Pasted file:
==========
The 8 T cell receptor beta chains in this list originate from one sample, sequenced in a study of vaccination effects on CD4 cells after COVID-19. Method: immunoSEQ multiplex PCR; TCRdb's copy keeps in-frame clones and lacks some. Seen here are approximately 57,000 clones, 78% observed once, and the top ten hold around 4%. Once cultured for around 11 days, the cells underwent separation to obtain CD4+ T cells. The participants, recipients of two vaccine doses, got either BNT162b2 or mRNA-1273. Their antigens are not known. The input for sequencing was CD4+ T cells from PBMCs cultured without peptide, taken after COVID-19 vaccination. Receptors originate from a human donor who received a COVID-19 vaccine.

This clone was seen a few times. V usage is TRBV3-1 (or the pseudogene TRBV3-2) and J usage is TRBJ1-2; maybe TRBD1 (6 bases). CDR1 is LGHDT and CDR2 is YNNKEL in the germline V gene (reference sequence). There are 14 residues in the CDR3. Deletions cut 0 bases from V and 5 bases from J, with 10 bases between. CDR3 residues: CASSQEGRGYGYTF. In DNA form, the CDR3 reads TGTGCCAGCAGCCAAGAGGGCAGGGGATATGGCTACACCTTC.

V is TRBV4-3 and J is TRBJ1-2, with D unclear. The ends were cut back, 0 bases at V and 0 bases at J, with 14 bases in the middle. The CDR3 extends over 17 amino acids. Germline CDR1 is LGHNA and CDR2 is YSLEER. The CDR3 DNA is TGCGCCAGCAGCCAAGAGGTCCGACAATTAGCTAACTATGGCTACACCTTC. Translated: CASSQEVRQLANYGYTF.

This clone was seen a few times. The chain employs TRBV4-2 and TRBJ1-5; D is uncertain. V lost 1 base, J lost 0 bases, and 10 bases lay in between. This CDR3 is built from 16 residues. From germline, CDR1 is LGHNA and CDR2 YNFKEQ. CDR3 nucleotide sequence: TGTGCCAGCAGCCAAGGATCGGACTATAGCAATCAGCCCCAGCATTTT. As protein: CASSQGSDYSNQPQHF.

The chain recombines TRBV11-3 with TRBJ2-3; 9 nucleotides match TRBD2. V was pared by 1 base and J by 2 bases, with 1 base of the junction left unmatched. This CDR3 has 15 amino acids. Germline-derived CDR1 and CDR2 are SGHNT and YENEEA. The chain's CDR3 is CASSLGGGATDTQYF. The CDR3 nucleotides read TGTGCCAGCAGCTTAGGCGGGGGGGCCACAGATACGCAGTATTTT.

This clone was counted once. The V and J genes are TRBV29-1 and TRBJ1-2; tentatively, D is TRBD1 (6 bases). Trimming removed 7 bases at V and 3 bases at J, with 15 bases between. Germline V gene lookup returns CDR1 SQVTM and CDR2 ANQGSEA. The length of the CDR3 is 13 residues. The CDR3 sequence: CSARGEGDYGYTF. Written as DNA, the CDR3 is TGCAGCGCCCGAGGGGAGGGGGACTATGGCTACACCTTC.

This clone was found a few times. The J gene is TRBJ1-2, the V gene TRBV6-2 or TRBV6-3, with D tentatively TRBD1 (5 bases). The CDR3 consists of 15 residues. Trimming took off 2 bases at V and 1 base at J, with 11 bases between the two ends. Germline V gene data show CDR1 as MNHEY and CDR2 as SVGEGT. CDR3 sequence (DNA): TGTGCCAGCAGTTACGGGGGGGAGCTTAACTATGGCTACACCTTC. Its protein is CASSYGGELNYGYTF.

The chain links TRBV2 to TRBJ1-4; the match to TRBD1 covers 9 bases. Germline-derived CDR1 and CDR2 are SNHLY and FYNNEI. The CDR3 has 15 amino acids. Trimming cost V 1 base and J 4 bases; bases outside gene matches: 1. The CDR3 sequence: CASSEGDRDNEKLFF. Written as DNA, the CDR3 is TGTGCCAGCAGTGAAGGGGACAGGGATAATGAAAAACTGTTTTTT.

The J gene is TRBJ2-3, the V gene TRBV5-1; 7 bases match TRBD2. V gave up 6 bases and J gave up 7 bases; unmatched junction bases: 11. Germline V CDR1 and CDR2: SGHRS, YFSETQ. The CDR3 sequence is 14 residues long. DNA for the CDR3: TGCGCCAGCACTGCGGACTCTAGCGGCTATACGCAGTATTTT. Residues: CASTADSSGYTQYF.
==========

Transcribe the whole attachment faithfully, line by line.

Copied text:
The 8 T cell receptor beta chains in this list originate from one sample, sequenced in a study of vaccination effects on CD4 cells after COVID-19. Method: immunoSEQ multiplex PCR; TCRdb's copy keeps in-frame clones and lacks some. Seen here are approximately 57,000 clones, 78% observed once, and the top ten hold around 4%. Once cultured for around 11 days, the cells underwent separation to obtain CD4+ T cells. The participants, recipients of two vaccine doses, got either BNT162b2 or mRNA-1273. Their antigens are not known. The input for sequencing was CD4+ T cells from PBMCs cultured without peptide, taken after COVID-19 vaccination. Receptors originate from a human donor who received a COVID-19 vaccine.

This clone was seen a few times. V usage is TRBV3-1 (or the pseudogene TRBV3-2) and J usage is TRBJ1-2; maybe TRBD1 (6 bases). CDR1 is LGHDT and CDR2 is YNNKEL in the germline V gene (reference sequence). There are 14 residues in the CDR3. Deletions cut 0 bases from V and 5 bases from J, with 10 bases between. CDR3 residues: CASSQEGRGYGYTF. In DNA form, the CDR3 reads TGTGCCAGCAGCCAAGAGGGCAGGGGATATGGCTACACCTTC.

V is TRBV4-3 and J is TRBJ1-2, with D unclear. The ends were cut back, 0 bases at V and 0 bases at J, with 14 bases in the middle. The CDR3 extends over 17 amino acids. Germline CDR1 is LGHNA and CDR2 is YSLEER. The CDR3 DNA is TGCGCCAGCAGCCAAGAGGTCCGACAATTAGCTAACTATGGCTACACCTTC. Translated: CASSQEVRQLANYGYTF.

This clone was seen a few times. The chain employs TRBV4-2 and TRBJ1-5; D is uncertain. V lost 1 base, J lost 0 bases, and 10 bases lay in between. This CDR3 is built from 16 residues. From germline, CDR1 is LGHNA and CDR2 YNFKEQ. CDR3 nucleotide sequence: TGTGCCAGCAGCCAAGGATCGGACTATAGCAATCAGCCCCAGCATTTT. As protein: CASSQGSDYSNQPQHF.

The chain recombines TRBV11-3 with TRBJ2-3; 9 nucleotides match TRBD2. V was pared by 1 base and J by 2 bases, with 1 base of the junction left unmatched. This CDR3 has 15 amino acids. Germline-derived CDR1 and CDR2 are SGHNT and YENEEA. The chain's CDR3 is CASSLGGGATDTQYF. The CDR3 nucleotides read TGTGCCAGCAGCTTAGGCGGGGGGGCCACAGATACGCAGTATTTT.

This clone was counted once. The V and J genes are TRBV29-1 and TRBJ1-2; tentatively, D is TRBD1 (6 bases). Trimming removed 7 bases at V and 3 bases at J, with 15 bases between. Germline V gene lookup returns CDR1 SQVTM and CDR2 ANQGSEA. The length of the CDR3 is 13 residues. The CDR3 sequence: CSARGEGDYGYTF. Written as DNA, the CDR3 is TGCAGCGCCCGAGGGGAGGGGGACTATGGCTACACCTTC.

This clone was found a few times. The J gene is TRBJ1-2, the V gene TRBV6-2 or TRBV6-3, with D tentatively TRBD1 (5 bases). The CDR3 consists of 15 residues. Trimming took off 2 bases at V and 1 base at J, with 11 bases between the two ends. Germline V gene data show CDR1 as MNHEY and CDR2 as SVGEGT. CDR3 sequence (DNA): TGTGCCAGCAGTTACGGGGGGGAGCTTAACTATGGCTACACCTTC. Its protein is CASSYGGELNYGYTF.

The chain links TRBV2 to TRBJ1-4; the match to TRBD1 covers 9 bases. Germline-derived CDR1 and CDR2 are SNHLY and FYNNEI. The CDR3 has 15 amino acids. Trimming cost V 1 base and J 4 bases; bases outside gene matches: 1. The CDR3 sequence: CASSEGDRDNEKLFF. Written as DNA, the CDR3 is TGTGCCAGCAGTGAAGGGGACAGGGATAATGAAAAACTGTTTTTT.

The J gene is TRBJ2-3, the V gene TRBV5-1; 7 bases match TRBD2. V gave up 6 bases and J gave up 7 bases; unmatched junction bases: 11. Germline V CDR1 and CDR2: SGHRS, YFSETQ. The CDR3 sequence is 14 residues long. DNA for the CDR3: TGCGCCAGCACTGCGGACTCTAGCGGCTATACGCAGTATTTT. Residues: CASTADSSGYTQYF.